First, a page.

Dana Gioia, an internationally known poet and critic, is notably prolific with his essays, reviews, translations, and anthologies. But like his celebrated teacher, Elizabeth Bishop, Gioia is meticulously painstaking and self-critical about his own poems. In an active 25-year career he has published only two previous volumes of poetry. Although Gioia is often recognized as a leading force in the recent revival of rhyme and meter in American poetry, his own work does not fit neatly into any one style.
Interrogations at Noon displays an extraordinary range of style and sensibility—from rhymed couplets to free verse, from surrealist elegy to satirical ballad. What unites the poems is not a single approach but their resonant musicality and powerful but understated emotion. This new collection explores the uninvited epiphanies of love and marriage, probing the quiet mysteries of a seemingly settled domestic life. Meditating on the inescapable themes of lyric poetry—time, mortality, nature, and the contradictions of the human heart—Gioia turns them to provocative and unexpected ends.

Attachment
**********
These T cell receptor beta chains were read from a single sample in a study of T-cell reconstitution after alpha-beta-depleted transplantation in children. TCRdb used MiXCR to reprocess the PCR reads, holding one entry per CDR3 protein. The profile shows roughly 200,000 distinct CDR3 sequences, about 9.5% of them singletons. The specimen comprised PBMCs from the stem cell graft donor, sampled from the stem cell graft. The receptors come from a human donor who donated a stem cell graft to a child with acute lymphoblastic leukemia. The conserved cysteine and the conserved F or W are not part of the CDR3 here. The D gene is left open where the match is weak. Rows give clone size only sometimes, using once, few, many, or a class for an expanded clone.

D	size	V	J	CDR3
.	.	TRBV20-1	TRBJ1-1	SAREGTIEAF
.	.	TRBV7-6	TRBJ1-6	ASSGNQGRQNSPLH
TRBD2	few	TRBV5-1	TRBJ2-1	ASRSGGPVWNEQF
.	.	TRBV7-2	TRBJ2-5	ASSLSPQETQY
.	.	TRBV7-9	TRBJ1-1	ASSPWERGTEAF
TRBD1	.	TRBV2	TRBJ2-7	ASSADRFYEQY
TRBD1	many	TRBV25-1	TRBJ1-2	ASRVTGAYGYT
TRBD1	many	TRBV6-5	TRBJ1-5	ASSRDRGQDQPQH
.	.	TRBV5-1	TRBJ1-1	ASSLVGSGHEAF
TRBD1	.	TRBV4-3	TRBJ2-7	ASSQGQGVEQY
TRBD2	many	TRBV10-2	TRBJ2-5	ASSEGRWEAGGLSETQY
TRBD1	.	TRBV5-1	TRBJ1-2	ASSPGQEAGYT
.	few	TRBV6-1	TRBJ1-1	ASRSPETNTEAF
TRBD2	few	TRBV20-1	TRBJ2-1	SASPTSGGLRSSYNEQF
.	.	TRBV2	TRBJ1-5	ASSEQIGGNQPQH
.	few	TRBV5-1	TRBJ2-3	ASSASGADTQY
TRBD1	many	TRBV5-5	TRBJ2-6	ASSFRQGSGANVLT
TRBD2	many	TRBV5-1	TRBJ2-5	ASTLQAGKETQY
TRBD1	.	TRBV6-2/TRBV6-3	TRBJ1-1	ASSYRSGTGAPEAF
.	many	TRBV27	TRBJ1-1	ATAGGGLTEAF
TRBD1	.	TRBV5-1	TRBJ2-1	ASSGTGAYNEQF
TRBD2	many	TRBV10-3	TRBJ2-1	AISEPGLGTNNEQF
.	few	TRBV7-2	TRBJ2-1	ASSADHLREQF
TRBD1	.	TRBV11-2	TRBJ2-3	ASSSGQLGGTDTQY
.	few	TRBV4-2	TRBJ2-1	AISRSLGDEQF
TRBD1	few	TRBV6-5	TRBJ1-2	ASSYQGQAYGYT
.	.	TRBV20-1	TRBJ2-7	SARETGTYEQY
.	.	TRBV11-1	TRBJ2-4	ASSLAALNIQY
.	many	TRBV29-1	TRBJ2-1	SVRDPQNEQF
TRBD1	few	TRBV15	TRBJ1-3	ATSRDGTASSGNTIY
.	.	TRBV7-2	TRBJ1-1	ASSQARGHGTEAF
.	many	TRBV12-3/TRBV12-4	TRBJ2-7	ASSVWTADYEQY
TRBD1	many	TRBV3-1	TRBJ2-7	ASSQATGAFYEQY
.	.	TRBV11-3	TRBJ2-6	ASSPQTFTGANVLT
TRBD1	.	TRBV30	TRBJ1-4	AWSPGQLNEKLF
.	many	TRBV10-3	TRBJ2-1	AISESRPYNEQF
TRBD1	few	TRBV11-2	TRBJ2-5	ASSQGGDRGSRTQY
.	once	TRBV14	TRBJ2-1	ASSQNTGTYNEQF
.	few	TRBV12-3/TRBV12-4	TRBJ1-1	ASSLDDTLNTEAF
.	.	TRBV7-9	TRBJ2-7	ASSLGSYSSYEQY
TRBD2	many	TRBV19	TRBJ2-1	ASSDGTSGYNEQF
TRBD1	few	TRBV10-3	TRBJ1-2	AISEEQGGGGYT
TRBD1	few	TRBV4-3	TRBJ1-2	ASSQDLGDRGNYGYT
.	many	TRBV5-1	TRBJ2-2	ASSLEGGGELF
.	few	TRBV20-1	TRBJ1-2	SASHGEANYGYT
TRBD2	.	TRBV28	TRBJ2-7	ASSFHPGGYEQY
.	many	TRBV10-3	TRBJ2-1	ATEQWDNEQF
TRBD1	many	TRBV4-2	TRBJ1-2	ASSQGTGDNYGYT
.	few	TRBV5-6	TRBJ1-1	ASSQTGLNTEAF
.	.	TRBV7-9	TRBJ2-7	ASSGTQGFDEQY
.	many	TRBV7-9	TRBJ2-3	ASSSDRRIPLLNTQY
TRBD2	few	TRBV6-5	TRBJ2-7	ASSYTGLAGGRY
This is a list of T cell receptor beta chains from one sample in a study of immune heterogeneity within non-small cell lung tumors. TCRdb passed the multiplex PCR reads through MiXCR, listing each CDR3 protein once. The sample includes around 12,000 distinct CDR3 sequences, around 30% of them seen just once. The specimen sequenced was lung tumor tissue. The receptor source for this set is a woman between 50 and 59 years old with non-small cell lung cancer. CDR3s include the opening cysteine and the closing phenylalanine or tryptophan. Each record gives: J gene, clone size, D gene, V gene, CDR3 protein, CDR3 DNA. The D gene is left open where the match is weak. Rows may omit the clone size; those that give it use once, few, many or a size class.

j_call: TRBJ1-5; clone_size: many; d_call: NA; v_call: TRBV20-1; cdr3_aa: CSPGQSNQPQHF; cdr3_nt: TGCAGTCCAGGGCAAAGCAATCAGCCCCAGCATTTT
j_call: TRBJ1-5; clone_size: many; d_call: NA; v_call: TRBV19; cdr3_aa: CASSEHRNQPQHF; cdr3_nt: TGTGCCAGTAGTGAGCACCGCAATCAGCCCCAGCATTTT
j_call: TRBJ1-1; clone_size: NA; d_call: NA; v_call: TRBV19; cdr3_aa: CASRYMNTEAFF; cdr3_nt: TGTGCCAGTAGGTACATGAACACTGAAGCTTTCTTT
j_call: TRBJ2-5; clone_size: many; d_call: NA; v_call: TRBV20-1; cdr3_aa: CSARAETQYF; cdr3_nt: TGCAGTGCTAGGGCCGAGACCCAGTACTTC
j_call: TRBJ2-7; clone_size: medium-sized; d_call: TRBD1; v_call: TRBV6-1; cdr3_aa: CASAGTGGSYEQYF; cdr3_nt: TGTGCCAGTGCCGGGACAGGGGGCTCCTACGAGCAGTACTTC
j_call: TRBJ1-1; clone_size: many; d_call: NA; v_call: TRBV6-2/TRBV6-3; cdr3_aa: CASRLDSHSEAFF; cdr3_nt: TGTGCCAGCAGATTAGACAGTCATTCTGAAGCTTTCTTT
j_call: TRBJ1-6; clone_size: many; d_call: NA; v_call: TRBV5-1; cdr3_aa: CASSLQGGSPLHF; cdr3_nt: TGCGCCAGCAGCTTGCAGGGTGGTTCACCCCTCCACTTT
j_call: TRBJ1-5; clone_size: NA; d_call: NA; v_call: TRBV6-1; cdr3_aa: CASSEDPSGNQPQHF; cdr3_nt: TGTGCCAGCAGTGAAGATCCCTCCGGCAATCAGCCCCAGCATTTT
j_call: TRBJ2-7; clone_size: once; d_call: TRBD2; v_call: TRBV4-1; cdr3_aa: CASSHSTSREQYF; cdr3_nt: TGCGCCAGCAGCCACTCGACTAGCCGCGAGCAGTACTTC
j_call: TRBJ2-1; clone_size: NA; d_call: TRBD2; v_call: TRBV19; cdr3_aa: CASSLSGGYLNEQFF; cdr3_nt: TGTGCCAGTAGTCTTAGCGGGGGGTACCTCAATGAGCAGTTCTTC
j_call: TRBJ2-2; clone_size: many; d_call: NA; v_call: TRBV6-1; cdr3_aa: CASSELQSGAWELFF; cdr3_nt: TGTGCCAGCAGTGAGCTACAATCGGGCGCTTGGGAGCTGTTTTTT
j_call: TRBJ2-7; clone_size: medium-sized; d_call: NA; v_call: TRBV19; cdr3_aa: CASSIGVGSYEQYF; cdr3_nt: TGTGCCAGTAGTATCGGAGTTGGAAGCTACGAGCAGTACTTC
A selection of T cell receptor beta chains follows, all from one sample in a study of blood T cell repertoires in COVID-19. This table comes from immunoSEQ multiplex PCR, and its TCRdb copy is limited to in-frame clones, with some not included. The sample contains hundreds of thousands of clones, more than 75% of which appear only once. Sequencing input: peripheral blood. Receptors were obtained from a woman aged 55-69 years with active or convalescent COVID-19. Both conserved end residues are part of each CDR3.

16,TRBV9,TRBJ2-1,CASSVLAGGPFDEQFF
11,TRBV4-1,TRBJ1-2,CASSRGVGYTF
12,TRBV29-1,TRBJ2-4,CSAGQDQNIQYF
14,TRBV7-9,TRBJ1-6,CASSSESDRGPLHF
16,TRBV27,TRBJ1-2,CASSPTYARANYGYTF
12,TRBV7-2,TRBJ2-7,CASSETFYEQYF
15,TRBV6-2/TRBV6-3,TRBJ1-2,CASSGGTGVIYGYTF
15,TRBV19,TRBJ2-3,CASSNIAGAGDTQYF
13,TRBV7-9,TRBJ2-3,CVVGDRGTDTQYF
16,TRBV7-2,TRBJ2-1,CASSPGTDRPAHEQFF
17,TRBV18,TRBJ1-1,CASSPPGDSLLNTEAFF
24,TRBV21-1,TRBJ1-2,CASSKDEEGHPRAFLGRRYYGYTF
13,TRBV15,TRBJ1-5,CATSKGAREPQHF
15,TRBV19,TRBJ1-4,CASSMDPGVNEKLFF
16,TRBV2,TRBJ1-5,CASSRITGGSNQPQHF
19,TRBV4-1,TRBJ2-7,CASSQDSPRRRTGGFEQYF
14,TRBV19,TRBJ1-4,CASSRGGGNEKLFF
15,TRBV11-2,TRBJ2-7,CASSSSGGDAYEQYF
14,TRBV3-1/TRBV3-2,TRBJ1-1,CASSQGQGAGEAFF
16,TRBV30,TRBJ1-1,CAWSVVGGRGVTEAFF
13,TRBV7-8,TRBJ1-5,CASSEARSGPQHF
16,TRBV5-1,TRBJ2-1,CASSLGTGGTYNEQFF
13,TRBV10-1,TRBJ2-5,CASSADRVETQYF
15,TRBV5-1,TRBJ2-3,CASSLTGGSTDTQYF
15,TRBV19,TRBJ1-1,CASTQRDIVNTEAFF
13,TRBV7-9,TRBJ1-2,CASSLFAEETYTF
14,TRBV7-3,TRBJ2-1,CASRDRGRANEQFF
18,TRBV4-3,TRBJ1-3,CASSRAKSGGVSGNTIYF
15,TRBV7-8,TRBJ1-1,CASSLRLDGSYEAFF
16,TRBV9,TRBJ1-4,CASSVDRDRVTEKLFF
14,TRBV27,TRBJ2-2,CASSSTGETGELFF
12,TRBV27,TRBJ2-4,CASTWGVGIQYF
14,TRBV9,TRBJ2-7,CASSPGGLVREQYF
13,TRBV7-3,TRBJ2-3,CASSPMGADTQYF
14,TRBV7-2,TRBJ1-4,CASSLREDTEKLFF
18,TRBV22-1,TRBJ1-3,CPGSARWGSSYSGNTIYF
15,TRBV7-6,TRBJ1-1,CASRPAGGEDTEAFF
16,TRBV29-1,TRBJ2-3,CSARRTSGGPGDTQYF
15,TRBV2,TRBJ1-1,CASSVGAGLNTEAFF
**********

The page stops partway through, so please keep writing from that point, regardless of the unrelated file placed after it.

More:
"[Gioia's] rhymes are true, his meters are correct and musical, his diction is fresh—he is well on the way to becoming a classic poet himself."—Ray Olson, Booklist
"Gioia gained prominence during the 1980s as a crusader on behalf of the New Formalists—poets who wrote about everyday lives and losses in determinedly accessible, traditional modes and metres . . . His real gift is for light verse; "Elegy with Surrealist Proverbs as Refrain" has a seriocomic interest beyond its absurdly reduced subjects (Andre Breton, Apollinaire, and others), and the songs from Gioia's libretto Nosferatu stand out for their verve."—Publishers Weekly